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Ohio running back poses for a portrait Apr. 18 in Peden stadium.

Football: Receiver graduates into new role

Landon Smith did not give himself the chance to relax with friends and enjoy the final moments of his senior year of high school.

For him, football meant too much.

Instead of staying for his final semester at Girard High School in Girard, he elected to enroll at Ohio University for Spring Quarter so he could play spring football with the Bobcats. Despite missing the closing moments of high school, Smith said he was not fazed about giving up those memories.

“It didn’t even really hit me,” Smith said. “I just like football too much to let it get to me too much.”

One of the biggest draws of Ohio for Smith was the potential to play right away if he enrolled early. When the Bobcat coaches pitched the idea to Smith during his recruitment, his love for the sport won out over staying in high school for the remainder of spring.

In order to play at Ohio in the spring, he had to load up on classes during the winter and stay after school to complete the requirements to graduate early.

Smith’s enrollment in Athens won’t deter him from missing some of the most coveted moments of a senior’s final year. He’s still going back for prom, and he will attend the official graduation ceremony.

And being away from the friends he’s grown up with for their final months at home has not shaken him either.

“I knew I’d make new friends out here,” Smith said. “That’s how I tried to look at it. Yeah, it was hard, but it’s not nearly as bad as you’d think it’d be.”

After forgoing the end of high school, Smith had to adjust to being one of the new guys on the Peden Stadium field. He, along with fellow freshman Ian Wells, had not spent time with the team last fall and needed to adjust quickly to their new environment.

It could have been expected that Smith might stand like a deer in the headlights of Noah Keller, a 240-pound linebacker that looks like a Mack truck compared to most of the players Smith faced in high school.

“There’s definitely some big boys out here,” Smith said. “It was intimidating at first, but once you take a few hard hits, you get used to it.”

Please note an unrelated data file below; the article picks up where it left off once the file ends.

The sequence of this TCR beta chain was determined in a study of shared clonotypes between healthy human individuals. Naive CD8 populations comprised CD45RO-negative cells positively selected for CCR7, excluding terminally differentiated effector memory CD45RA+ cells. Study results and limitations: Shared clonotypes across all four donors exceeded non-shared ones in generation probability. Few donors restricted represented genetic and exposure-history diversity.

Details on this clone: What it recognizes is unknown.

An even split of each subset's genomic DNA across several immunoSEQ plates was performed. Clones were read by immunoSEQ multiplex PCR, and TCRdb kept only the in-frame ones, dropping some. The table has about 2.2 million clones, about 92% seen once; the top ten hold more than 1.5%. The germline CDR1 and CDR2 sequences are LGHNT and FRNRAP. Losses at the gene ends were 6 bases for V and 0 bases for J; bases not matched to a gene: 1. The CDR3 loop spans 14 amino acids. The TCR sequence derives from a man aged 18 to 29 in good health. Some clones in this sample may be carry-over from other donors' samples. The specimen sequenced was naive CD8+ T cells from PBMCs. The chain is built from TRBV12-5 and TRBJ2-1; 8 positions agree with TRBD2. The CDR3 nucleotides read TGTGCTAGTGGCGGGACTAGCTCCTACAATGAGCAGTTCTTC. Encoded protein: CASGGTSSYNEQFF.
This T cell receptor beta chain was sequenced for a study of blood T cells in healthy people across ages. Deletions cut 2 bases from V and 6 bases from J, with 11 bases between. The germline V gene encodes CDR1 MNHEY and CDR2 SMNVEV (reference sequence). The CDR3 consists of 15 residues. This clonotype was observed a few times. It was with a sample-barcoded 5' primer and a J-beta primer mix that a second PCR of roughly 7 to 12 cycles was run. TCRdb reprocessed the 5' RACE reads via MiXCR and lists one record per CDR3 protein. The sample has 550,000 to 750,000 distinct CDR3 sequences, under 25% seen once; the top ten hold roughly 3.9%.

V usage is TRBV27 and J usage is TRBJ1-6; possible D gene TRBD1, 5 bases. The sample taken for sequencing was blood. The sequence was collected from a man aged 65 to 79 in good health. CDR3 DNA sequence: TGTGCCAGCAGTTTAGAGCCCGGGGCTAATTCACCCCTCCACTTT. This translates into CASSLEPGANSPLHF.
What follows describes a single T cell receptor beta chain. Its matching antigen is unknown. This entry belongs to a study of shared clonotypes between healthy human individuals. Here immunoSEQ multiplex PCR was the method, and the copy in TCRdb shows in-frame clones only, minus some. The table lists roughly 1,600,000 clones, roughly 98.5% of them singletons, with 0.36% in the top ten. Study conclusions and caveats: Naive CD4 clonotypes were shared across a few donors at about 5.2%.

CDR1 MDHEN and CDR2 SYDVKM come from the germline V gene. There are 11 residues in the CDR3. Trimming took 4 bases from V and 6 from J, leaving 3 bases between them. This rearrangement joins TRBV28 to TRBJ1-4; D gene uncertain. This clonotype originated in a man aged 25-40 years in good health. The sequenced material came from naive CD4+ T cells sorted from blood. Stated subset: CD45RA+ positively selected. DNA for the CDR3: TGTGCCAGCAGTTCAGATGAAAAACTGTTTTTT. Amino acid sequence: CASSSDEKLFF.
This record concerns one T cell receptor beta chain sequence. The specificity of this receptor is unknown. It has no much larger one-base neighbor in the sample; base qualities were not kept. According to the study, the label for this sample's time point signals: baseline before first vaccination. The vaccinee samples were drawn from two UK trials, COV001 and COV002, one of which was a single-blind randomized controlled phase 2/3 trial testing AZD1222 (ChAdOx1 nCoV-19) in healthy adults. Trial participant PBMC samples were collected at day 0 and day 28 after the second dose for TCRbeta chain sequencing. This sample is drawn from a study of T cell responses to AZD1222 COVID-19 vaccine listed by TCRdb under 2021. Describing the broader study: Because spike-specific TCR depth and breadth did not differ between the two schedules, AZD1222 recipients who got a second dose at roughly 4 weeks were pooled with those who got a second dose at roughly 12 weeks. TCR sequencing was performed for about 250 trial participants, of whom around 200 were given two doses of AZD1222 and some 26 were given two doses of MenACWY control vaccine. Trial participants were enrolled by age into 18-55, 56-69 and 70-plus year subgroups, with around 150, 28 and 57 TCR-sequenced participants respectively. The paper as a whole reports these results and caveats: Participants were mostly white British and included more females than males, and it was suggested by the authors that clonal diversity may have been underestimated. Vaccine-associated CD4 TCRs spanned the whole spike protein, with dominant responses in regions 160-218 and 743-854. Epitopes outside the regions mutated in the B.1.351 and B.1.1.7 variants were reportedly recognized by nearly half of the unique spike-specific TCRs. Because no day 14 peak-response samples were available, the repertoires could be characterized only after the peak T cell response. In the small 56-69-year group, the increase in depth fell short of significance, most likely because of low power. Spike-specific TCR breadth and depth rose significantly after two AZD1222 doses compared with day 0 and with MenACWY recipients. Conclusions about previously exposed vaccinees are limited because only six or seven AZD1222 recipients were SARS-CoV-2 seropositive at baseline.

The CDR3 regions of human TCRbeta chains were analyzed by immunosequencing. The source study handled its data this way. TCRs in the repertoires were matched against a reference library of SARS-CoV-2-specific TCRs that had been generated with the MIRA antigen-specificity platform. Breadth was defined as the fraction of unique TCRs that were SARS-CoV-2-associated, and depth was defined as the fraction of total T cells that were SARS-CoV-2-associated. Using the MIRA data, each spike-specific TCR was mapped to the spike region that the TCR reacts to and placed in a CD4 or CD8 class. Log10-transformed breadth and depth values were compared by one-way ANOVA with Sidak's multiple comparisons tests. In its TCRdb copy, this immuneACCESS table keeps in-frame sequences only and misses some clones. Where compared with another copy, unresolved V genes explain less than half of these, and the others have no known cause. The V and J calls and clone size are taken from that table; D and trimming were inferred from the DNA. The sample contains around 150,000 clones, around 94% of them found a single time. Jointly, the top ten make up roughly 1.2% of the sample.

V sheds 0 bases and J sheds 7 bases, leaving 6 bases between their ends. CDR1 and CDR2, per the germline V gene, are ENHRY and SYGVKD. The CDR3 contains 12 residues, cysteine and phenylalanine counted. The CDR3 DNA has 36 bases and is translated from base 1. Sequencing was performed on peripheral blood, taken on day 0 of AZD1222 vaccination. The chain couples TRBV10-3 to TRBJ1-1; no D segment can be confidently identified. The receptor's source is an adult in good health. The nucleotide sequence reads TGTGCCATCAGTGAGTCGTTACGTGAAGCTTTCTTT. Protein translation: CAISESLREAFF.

Smith said it took about a week for him to make the full adjustment up to the college level. He had to adapt to the physicality of college cornerbacks, along with the size difference.

When talking about how different the game has been so far, Smith lets out a quick laugh before explaining the biggest changes.

“It’s like night and day,” Smith said. “Everyone’s so much bigger, so much faster, so much stronger. It’s a step up in every way.”

He acclimated himself during the initial practices, but Smith has broken free of his freshman bubble during the past few weeks of practice.

Whether it’s a one-handed catch over the middle of the field or a quick stutter-step to free up space near the sideline, Smith does not fit the mold of a timid freshman attempting to hang with the big boys.

Smith pays attention to wide receivers coach Dwayne Dixon, trying to soak up as much information as possible from the longtime coach, Smith said.

“He expects a lot out of you,” Smith said. “I just try to look at it like he’s got high standards for us, and I can’t let him down.”

Despite rotating in with top receivers and being the leading receiver in the spring game last Saturday, Smith is not satisfied with his development. He cites a variety of ways he can improve.

But from his three catches for 55 yards he pulled in during Saturday’s Green and White scrimmage or the one-handed snag in the middle of the field he made the previous weekend, Smith has gained some pride from his efforts this spring.

His Saturday performance proved to be a culmination of his quick growth. It is also a way for him to show his hometown peers he made the right decision.

“Your friends back at home, they don’t think you can come out here and perform at the (same) level as these college kids can,” Smith said. “Getting to do that, it proves a point.”


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